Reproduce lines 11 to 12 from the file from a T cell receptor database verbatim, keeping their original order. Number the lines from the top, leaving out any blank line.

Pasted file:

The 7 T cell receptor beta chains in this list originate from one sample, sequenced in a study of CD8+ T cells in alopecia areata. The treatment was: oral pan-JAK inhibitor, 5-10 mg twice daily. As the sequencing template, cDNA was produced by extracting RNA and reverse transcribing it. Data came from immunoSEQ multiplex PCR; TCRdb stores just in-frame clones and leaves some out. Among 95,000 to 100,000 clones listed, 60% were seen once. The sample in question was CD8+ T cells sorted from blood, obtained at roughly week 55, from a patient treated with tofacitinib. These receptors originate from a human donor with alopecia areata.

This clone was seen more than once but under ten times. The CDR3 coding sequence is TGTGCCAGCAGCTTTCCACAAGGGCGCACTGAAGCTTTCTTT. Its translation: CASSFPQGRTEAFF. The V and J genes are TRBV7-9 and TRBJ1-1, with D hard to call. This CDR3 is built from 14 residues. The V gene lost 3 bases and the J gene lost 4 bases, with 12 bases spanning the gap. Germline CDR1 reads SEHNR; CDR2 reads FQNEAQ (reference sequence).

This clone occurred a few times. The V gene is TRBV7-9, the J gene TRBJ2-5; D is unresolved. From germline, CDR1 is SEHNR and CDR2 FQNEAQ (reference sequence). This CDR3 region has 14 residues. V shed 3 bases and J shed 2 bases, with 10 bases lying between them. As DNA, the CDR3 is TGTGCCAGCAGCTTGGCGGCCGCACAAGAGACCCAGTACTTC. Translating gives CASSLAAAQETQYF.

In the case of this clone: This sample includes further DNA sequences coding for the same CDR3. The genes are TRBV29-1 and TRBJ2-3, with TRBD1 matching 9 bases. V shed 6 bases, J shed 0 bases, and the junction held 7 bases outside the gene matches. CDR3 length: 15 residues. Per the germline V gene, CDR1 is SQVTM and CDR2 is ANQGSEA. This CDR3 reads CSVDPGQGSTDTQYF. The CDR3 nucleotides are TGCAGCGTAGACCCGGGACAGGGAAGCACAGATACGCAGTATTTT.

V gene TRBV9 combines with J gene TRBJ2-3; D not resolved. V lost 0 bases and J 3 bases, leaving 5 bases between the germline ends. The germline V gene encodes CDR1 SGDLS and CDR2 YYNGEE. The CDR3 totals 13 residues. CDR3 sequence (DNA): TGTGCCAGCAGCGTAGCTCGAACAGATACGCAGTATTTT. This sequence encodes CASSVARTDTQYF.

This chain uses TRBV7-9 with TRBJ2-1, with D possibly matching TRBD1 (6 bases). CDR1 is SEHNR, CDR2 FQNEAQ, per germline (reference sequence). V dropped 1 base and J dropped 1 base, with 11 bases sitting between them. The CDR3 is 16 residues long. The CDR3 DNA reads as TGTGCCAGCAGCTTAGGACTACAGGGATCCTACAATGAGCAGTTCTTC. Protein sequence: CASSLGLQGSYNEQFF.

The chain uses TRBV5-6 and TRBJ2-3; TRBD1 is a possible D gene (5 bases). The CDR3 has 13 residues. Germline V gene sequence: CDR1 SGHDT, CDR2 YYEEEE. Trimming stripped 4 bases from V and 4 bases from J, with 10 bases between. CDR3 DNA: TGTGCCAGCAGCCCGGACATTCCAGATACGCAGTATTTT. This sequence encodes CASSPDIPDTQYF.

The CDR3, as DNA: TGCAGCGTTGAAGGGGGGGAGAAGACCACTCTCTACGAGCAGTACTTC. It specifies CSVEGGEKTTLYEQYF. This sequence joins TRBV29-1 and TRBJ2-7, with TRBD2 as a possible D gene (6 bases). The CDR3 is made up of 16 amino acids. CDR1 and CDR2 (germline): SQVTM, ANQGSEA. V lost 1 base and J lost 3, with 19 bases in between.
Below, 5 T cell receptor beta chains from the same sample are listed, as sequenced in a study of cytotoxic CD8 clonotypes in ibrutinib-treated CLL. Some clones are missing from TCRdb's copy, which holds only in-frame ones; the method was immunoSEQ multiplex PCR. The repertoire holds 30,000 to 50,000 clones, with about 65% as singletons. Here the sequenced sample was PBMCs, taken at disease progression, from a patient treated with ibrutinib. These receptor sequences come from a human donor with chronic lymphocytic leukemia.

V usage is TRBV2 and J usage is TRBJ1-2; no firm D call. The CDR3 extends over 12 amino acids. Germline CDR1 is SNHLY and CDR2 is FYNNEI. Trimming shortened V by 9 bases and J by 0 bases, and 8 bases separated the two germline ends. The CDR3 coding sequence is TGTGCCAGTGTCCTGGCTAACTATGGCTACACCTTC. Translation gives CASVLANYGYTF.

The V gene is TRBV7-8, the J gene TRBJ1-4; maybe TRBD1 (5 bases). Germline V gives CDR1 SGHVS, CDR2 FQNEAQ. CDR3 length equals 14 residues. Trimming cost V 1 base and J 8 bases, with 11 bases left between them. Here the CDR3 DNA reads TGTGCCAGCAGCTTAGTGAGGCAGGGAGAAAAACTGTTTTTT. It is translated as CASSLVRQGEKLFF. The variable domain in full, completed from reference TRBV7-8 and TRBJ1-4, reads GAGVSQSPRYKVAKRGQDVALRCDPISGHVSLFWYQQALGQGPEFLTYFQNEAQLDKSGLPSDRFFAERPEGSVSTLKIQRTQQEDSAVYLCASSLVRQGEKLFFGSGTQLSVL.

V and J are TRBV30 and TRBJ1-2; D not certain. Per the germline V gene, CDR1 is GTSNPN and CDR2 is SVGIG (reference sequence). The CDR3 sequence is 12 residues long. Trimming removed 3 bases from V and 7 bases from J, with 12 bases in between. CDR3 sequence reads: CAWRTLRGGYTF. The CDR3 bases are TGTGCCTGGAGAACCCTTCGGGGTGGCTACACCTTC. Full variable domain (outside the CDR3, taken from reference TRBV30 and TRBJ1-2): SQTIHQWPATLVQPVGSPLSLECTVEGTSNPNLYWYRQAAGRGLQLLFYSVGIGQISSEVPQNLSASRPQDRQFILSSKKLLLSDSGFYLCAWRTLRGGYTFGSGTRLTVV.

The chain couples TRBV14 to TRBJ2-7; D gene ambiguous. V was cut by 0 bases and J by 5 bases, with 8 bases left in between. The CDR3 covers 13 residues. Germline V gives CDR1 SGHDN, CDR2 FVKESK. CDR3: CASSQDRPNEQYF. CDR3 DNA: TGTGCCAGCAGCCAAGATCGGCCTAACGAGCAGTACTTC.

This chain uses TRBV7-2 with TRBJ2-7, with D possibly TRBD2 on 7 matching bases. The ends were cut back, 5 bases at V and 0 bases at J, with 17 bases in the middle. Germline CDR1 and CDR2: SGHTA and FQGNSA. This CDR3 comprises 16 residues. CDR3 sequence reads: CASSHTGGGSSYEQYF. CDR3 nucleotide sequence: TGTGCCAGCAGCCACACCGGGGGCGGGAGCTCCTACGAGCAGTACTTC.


The V gene is TRBV7-8, the J gene TRBJ1-4; maybe TRBD1 (5 bases). Germline V gives CDR1 SGHVS, CDR2 FQNEAQ. CDR3 length equals 14 residues. Trimming cost V 1 base and J 8 bases, with 11 bases left between them. Here the CDR3 DNA reads TGTGCCAGCAGCTTAGTGAGGCAGGGAGAAAAACTGTTTTTT. It is translated as CASSLVRQGEKLFF. The variable domain in full, completed from reference TRBV7-8 and TRBJ1-4, reads GAGVSQSPRYKVAKRGQDVALRCDPISGHVSLFWYQQALGQGPEFLTYFQNEAQLDKSGLPSDRFFAERPEGSVSTLKIQRTQQEDSAVYLCASSLVRQGEKLFFGSGTQLSVL.

V and J are TRBV30 and TRBJ1-2; D not certain. Per the germline V gene, CDR1 is GTSNPN and CDR2 is SVGIG (reference sequence). The CDR3 sequence is 12 residues long. Trimming removed 3 bases from V and 7 bases from J, with 12 bases in between. CDR3 sequence reads: CAWRTLRGGYTF. The CDR3 bases are TGTGCCTGGAGAACCCTTCGGGGTGGCTACACCTTC. Full variable domain (outside the CDR3, taken from reference TRBV30 and TRBJ1-2): SQTIHQWPATLVQPVGSPLSLECTVEGTSNPNLYWYRQAAGRGLQLLFYSVGIGQISSEVPQNLSASRPQDRQFILSSKKLLLSDSGFYLCAWRTLRGGYTFGSGTRLTVV.